My research was very specific that Sohei did wear helmets under their cowls. I’m sure they didn’t wear the face masks… and I think you must have meant they were infantry rather than cavalry as their weapons would suggest. I hope you forgive me for not throwing “shaku” lengths around – I’m well aware of the term, but in writing a general article for an audience that may not have that level of depth yet, I didn’t want to drown people. Your details are certainly informative, and I do appreciate your pointing out that blade length is indeed “blade” length.

  7. Dr Ariel Torres says:

    Oh, yes. Sorry for that and thank you for the correction. Infantry it is (and not cavalry). Regarding the shaku info, it was actually for your readers that are unaware of this (since I know that you are adept in Japanese culture). I just wanted them to understand what we were talking about so that they can relate. Regarding the helmet or head armor under their cowls, I concede that your research is correct. I just wanted to differentiate a simple helmet from a fully-articulated “kabuto” of a “Bushi” with “fukigaeshi” (helmet wings) and “maedare” (family crest). I don’t think those wide & tall accessories are under those cowls. Some even have large horns and antlers. I mean theirs was not just for protection but really for a grand show so that the wearer was very identifiable even from a distance. The cowls of individual Sohei make them appear anonymous when they are grouped together. In a group of Samurais, you can identify each one from their kabuto (as well as yoroi). Again, that info is for your readers, k. I feel its always nice to share things with others which is what you did for all of us who didn’t know details about the Sohei. Thank you for that and there should be a lot more people like you.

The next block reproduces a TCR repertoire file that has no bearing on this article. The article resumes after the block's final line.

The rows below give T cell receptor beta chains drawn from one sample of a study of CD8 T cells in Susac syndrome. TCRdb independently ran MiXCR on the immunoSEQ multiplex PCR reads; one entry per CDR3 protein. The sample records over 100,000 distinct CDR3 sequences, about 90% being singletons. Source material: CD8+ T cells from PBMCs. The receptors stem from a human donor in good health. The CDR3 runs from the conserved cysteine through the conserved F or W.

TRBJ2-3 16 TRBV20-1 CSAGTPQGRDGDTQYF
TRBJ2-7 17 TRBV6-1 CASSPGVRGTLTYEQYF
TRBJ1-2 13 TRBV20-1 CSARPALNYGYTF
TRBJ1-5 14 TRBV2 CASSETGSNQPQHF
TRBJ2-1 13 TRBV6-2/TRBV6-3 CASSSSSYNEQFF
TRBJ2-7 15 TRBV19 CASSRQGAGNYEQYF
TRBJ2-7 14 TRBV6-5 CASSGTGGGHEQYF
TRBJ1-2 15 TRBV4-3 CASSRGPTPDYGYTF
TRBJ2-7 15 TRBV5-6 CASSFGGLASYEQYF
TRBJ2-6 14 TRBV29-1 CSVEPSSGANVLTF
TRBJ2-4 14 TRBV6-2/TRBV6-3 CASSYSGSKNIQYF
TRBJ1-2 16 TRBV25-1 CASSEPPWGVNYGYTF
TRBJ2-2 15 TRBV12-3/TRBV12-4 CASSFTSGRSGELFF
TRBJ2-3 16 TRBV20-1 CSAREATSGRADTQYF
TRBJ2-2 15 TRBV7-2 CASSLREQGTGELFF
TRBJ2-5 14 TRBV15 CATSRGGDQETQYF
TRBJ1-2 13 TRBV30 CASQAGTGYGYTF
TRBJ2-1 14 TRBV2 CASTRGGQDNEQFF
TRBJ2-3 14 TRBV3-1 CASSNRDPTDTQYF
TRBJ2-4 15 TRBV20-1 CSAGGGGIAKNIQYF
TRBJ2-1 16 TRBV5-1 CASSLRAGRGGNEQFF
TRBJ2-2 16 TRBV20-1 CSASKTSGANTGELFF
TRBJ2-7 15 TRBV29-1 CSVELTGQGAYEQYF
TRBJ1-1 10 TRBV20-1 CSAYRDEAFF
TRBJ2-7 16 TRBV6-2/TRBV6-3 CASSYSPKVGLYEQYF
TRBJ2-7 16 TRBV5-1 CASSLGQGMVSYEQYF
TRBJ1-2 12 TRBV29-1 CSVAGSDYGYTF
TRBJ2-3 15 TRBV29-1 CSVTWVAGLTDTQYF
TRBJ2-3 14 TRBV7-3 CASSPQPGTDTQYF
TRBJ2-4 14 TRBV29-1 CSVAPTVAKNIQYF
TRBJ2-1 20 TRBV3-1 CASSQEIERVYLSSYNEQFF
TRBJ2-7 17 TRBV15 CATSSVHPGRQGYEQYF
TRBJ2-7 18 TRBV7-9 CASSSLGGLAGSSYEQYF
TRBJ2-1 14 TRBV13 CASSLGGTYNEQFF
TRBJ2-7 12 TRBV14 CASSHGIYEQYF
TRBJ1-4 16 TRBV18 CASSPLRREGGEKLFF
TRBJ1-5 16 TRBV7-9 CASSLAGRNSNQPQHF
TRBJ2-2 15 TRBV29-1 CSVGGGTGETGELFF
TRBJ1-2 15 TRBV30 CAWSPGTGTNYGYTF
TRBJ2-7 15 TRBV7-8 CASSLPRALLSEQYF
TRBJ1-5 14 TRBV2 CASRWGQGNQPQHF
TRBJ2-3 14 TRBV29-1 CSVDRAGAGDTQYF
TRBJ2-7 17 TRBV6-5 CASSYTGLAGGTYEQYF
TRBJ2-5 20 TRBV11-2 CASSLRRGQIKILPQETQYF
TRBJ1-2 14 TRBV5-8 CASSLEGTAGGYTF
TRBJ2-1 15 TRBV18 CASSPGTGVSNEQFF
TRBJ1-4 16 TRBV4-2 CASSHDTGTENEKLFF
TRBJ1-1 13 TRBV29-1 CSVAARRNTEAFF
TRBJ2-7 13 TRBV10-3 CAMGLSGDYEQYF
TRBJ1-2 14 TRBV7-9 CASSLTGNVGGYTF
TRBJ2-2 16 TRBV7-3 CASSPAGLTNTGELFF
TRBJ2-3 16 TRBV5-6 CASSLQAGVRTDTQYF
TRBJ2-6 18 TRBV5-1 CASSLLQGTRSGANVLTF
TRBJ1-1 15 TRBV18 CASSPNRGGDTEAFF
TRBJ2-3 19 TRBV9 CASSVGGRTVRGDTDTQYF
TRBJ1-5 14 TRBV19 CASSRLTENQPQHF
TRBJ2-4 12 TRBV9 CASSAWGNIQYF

8. J Sensei J Sensei says:

    No problem, thanks again!

  9. David Meikle says:

    Can anyone link me to where I can find more information on the Sohei in relation to their beliefs (Buddhism is such a broad title) and how they conducted their day to day life?

  10. Anonymous says:

    I’d like to recommend this book, goes a long way to debunking the myth of the Sohei as naginata-wielding, cowl-wearing soldiers. Adolphson’s research reveals how this stereotypical image is actually a Tokugawa-era form of propaganda designed to propagate the idea of ‘evil monks’, and in reality, there’s not much evidence beyond later Tokugawa-era sources to suggest that the temple monk-warriors routinely wore the head-cowl on campaign, or employed the naginata exclusively.

Leave a Reply